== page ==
My favorite part of this report is when the television anchor claims that the Pledge of Allegiance isn’t usually controversial. It’s been controversial for years, which is probably why the League of Women Voters leaves it off the agenda as its default policy. For most of us who regularly attend political events, though, its omission is odd enough to question, and certainly odd enough that campaigns from either party probably wouldn’t think it necessary to request its inclusion on a debate agenda. Via Jeff Dunetz,behold the “ruckus” that the LWV wanted to avoid:
Tim McNulty reported on the latest in unruly mob behavior for the Pittsburgh Post-Gazette:
A nationwide conservative outcry about the Pledge of Allegiance at political debates touched down in Peters this week, when a crowd at an 18th District congressional forum sponsored by the League of Women Voters charged ahead with the pledge when it was not on the league’s agenda.
U.S. Rep. Tim Murphy, R-Upper St. Clair, and Democrat Dan Connolly were about to give their opening remarks at a debate at Peters Middle School Tuesday when Mr. Murphy asked the moderator if the pledge was being recited. When she hesitated, saying that was “not a usual way” the league started the forums, members of the crowd stood and recited the pledge anyway.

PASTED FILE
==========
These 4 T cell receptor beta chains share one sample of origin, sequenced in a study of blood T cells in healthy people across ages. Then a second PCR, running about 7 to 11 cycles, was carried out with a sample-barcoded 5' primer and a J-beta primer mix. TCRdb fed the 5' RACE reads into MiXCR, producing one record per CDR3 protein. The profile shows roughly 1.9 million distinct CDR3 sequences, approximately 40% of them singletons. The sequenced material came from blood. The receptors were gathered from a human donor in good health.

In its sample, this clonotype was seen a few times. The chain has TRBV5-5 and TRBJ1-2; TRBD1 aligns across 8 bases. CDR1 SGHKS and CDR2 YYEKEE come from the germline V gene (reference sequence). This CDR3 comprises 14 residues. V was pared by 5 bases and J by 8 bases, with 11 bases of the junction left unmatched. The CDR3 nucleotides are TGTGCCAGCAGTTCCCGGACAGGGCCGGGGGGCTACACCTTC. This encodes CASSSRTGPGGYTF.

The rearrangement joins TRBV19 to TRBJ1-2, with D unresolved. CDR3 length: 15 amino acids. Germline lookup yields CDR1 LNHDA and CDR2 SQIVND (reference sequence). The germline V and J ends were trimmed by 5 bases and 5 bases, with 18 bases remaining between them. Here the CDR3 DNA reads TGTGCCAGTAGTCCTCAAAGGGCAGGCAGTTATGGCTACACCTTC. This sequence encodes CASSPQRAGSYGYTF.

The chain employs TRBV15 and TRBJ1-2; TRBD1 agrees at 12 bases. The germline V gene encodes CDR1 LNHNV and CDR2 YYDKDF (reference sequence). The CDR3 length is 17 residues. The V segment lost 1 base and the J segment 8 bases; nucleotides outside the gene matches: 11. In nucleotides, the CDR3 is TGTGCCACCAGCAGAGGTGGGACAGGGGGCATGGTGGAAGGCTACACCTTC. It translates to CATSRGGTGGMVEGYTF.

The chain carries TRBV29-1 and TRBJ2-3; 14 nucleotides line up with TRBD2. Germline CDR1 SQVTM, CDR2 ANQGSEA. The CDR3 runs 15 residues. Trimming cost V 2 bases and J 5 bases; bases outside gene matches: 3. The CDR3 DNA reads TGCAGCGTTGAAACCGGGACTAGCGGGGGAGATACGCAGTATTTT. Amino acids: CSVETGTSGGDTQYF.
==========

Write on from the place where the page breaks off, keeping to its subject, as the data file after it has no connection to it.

Former Peters High School principal Tom Hajzus was sitting in the front row with a 22-year-old Marine veteran wounded by a bomb in Afghanistan.
“The insensitivity, to me, was inexcusable and outrageous,” said the registered Democrat and Murphy supporter. The crowd’s reaction “was an American moment, that’s what that was,” he said.
Both campaigns in PA-18 said the Pledge isn’t — and shouldn’t be — political, and they’re right. The League of Women Voters, who have a big market edge in political debates, claim that they don’t put it on the agenda because they want to avoid a “ruckus.” Take a look at both incidents and see whether a “ruckus” (a “row or disturbance,” according to Merriam-Webster) occurs in either setting. People politely stood and recited the Pledge and then sat back down at the end, and it only took a few seconds to accomplish. No one who didn’t want to say it appears to have been challenged or rebuked, not even the moderator.
Now the LWV says they will review their policy to see whether the Pledge should be included in future public debates. It seems that it will, whether the LWV likes ot or not, and they’d be better advised to start planning for it.